The following column addresses the most recent episode of Doctor Who and may contain SPOILERS for anyone not caught up.
An evil female counterpart to a time-traveling hero. That may not have been such a great idea 22 years ago (wow, it’s been that long since Quantum Leap leapt off the air?), but for Doctor Who it’s one of the few things that’s kept the show great in the new era of the 12th Doctor. Not that I’m one of the Peter Capaldi incarnation haters, but his first season had its ups and downs (see my recaps here) and I wasn’t terribly excited for this fall’s return except for the promise that Michelle Gomez would be returning as the evil female counterpart to the eponymous time-traveling hero. Now that both of her known season nine episodes have aired, I want more. Of her, not necessarily the rest.
But that doesn’t mean I really need more of Missy, the woman-form of Doctor Who’s nemesis and fellow Time Lord, the Master (aka, now, the Mistress). As I stated in my write-up of last season’s finale, it’s a good thing to be left wanting more. The hint that she survived her supposed death made me assume the Master wasn’t gone for good, but I thought maybe that version was. And as much as I wanted more of that version, I wouldn’t have wanted the character overused. Well, that version did return, and instead of wearing out her welcome she made up for a very sloppy season premiere (“The Magician’s Apprentice”) before just plain killing it in the second episode, “The Witch’s Familiar.” Now what?
While the fate of the Master is up in the air again, we last saw her on this weekend’s episode claiming out loud to have a clever idea of how to avoid extermination by the Daleks. There’s a good chance the plan involves another regeneration, so no more Missy version. But that would be a disappointment to many fans, as well as to some of the players involved. While doing a Q&A through the official Doctor Who Twitter handle yesterday, Gomez was asked about doing a spinoff focused on her character, and she in turn asked back for fans to help make it happen. Two days earlier, Entertainment Weekly proposed, in an interview with Jenna Coleman, the idea of a spin-off focused on more of the pairing of her character, Clara, with Missy.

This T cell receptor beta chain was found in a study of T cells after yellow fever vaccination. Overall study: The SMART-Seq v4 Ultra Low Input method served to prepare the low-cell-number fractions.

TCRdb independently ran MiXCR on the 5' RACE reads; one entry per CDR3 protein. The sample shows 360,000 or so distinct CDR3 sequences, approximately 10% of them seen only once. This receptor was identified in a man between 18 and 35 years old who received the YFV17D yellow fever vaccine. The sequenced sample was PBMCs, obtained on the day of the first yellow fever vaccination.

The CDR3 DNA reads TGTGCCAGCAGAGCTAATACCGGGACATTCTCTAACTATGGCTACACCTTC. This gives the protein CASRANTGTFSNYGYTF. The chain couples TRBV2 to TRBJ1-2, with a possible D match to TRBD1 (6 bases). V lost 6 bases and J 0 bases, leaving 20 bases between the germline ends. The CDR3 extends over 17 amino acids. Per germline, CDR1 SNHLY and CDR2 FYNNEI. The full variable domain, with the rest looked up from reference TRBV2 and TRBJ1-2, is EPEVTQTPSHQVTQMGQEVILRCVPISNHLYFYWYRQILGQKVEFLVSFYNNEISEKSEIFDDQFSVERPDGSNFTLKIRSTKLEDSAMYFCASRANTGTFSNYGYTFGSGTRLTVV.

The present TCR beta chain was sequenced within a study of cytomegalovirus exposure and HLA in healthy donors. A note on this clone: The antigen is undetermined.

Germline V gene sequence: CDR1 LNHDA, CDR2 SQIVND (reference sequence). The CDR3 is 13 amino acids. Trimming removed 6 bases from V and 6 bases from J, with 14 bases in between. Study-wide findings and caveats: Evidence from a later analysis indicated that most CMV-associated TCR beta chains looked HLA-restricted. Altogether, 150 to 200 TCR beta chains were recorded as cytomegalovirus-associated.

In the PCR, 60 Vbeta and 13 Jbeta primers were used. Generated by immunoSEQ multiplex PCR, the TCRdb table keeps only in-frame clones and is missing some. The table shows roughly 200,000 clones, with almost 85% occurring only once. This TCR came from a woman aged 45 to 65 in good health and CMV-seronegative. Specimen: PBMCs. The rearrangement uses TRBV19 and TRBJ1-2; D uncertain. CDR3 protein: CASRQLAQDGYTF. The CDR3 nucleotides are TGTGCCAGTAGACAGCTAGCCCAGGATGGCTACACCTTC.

Those two as “partners” is the highlight of “The Witch’s Familiar” (and much of “The Magician’s Apprentice”), as the characters are far more enjoyable opposite each other than either is with the 12th Doctor. But a lot of that, for me, has to do with my general dislike of Clara. She isn’t exactly better opposite Missy, since she doesn’t get to be anything but a tool for the Time Lady, who ties her and hangs her up, tosses her into a hole, treats her like a canary in a coal mine, handcuffs her, uses her as bait, uses her as a Trojan Horse by tossing her into the shell of a Dalek and finally tries to get her mistakenly killed by the Doctor. Missy is hilarious – in her wit and her physical mannerisms, altogether perfect in their comic timing – the whole way through, but even as a straight foil in this buddy-cop dynamic Clara is kind of a bore up until her emotional pleas of mercy in Dalek voice.
As for a solo outing, how interesting would Missy be on her own? Sure, there’s something wickedly fun that could be written for her, at least in a miniseries. And I’m all for Gomez getting more work out of her success and popularity here. But with respect to the greatness of the character, she is nothing without the Doctor. As is typical of archenemies in fiction, The Master has always been nothing without the Doctor. She is the yin to his yang, though we should no longer consider her the “evil” counterpart, because as she points out in the last episode, everyone is a hybrid (that goes along with all of last season’s development of the Doctor, peaked with Missy’s prodding, as a character who isn’t purely good – a development echoed in a familiar line spoken by Davros (Julian Bleach) in “The Witch’s Familiar”). She shows that she can also play against others, here Clara and the Daleks, but it’s always in the aim of getting to play the Doctor.
Just as Missy wouldn’t work so well in a solo storyline, though, I also don’t think the Doctor is going to work so well without her. Sure, he has Clara, for the time being, but after Missy elevated what we expect from character dynamics at the end of last season and beginning of this one, the Doctor and Clara are by comparison a very bland duo. And the next two episodes look to be familiar Doctor Who material but nothing special. Fortunately we still have the two-part guest appearance of Game of Thrones’ Maisie Williams to look forward to, but there’s no certainty she’ll be another savior for a series that is, itself, starting to feel worn out at times. And after she’s come and gone, who knows?
Thanks to its second episode, this season has kicked off at a level that will be hard to sustain if there aren’t more characters and performances as great as Gomez’s Missy, which can’t be very easily done. But as much as I love her, I hope Missy isn’t brought back, at least not a lot, just to fulfill us fans and make up for the show’s weaknesses. While it’s possible she could become a regular and be acceptable as such, there’s also a chance she could wind up the Urkel, or less annoyingly the Fonz, of Doctor Who.
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